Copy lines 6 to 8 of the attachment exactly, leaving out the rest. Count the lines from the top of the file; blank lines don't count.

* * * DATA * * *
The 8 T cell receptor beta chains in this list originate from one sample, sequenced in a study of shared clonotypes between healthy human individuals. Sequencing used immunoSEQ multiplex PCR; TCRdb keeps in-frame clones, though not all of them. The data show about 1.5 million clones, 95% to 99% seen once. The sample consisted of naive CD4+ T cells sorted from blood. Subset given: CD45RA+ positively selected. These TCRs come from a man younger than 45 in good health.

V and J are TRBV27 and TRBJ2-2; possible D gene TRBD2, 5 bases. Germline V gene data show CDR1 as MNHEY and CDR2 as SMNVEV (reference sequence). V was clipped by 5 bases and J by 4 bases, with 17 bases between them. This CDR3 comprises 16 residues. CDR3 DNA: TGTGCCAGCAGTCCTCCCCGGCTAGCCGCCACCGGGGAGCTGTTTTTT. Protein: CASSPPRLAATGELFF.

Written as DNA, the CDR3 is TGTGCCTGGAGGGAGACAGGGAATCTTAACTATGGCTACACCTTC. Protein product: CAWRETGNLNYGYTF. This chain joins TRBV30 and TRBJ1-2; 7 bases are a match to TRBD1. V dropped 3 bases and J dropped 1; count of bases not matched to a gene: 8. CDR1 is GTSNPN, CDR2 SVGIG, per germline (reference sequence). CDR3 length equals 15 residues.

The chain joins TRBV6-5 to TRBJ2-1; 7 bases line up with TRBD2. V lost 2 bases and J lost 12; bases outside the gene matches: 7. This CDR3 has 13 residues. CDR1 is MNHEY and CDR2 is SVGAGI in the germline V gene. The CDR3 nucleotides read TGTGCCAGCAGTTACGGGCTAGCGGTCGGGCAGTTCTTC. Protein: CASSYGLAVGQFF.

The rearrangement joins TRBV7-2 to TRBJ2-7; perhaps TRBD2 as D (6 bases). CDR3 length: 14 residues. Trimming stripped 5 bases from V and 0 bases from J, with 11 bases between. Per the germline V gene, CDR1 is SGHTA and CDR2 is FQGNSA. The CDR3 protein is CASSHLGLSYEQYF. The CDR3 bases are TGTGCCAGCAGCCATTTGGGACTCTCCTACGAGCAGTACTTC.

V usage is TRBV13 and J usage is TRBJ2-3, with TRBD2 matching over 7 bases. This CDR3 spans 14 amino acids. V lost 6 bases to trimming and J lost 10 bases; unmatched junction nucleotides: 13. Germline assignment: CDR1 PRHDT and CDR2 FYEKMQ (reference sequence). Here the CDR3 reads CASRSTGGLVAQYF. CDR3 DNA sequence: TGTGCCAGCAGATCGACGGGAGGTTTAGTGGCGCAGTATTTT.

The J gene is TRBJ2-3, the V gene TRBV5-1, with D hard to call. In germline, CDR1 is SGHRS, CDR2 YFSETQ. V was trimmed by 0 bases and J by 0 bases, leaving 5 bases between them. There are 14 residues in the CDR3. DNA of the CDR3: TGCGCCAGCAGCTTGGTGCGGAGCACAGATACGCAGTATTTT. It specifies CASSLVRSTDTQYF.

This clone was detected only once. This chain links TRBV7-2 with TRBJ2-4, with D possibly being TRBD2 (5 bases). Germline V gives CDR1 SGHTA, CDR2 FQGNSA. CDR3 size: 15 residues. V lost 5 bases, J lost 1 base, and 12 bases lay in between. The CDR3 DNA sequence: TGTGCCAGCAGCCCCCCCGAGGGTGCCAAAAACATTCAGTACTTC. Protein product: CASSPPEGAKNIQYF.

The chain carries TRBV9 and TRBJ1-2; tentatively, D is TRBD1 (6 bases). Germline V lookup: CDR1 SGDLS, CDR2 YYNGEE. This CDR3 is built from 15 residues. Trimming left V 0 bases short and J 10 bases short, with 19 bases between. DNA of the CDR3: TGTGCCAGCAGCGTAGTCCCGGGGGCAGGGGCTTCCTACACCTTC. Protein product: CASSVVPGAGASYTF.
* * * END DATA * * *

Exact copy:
V usage is TRBV13 and J usage is TRBJ2-3, with TRBD2 matching over 7 bases. This CDR3 spans 14 amino acids. V lost 6 bases to trimming and J lost 10 bases; unmatched junction nucleotides: 13. Germline assignment: CDR1 PRHDT and CDR2 FYEKMQ (reference sequence). Here the CDR3 reads CASRSTGGLVAQYF. CDR3 DNA sequence: TGTGCCAGCAGATCGACGGGAGGTTTAGTGGCGCAGTATTTT.

The J gene is TRBJ2-3, the V gene TRBV5-1, with D hard to call. In germline, CDR1 is SGHRS, CDR2 YFSETQ. V was trimmed by 0 bases and J by 0 bases, leaving 5 bases between them. There are 14 residues in the CDR3. DNA of the CDR3: TGCGCCAGCAGCTTGGTGCGGAGCACAGATACGCAGTATTTT. It specifies CASSLVRSTDTQYF.

This clone was detected only once. This chain links TRBV7-2 with TRBJ2-4, with D possibly being TRBD2 (5 bases). Germline V gives CDR1 SGHTA, CDR2 FQGNSA. CDR3 size: 15 residues. V lost 5 bases, J lost 1 base, and 12 bases lay in between. The CDR3 DNA sequence: TGTGCCAGCAGCCCCCCCGAGGGTGCCAAAAACATTCAGTACTTC. Protein product: CASSPPEGAKNIQYF.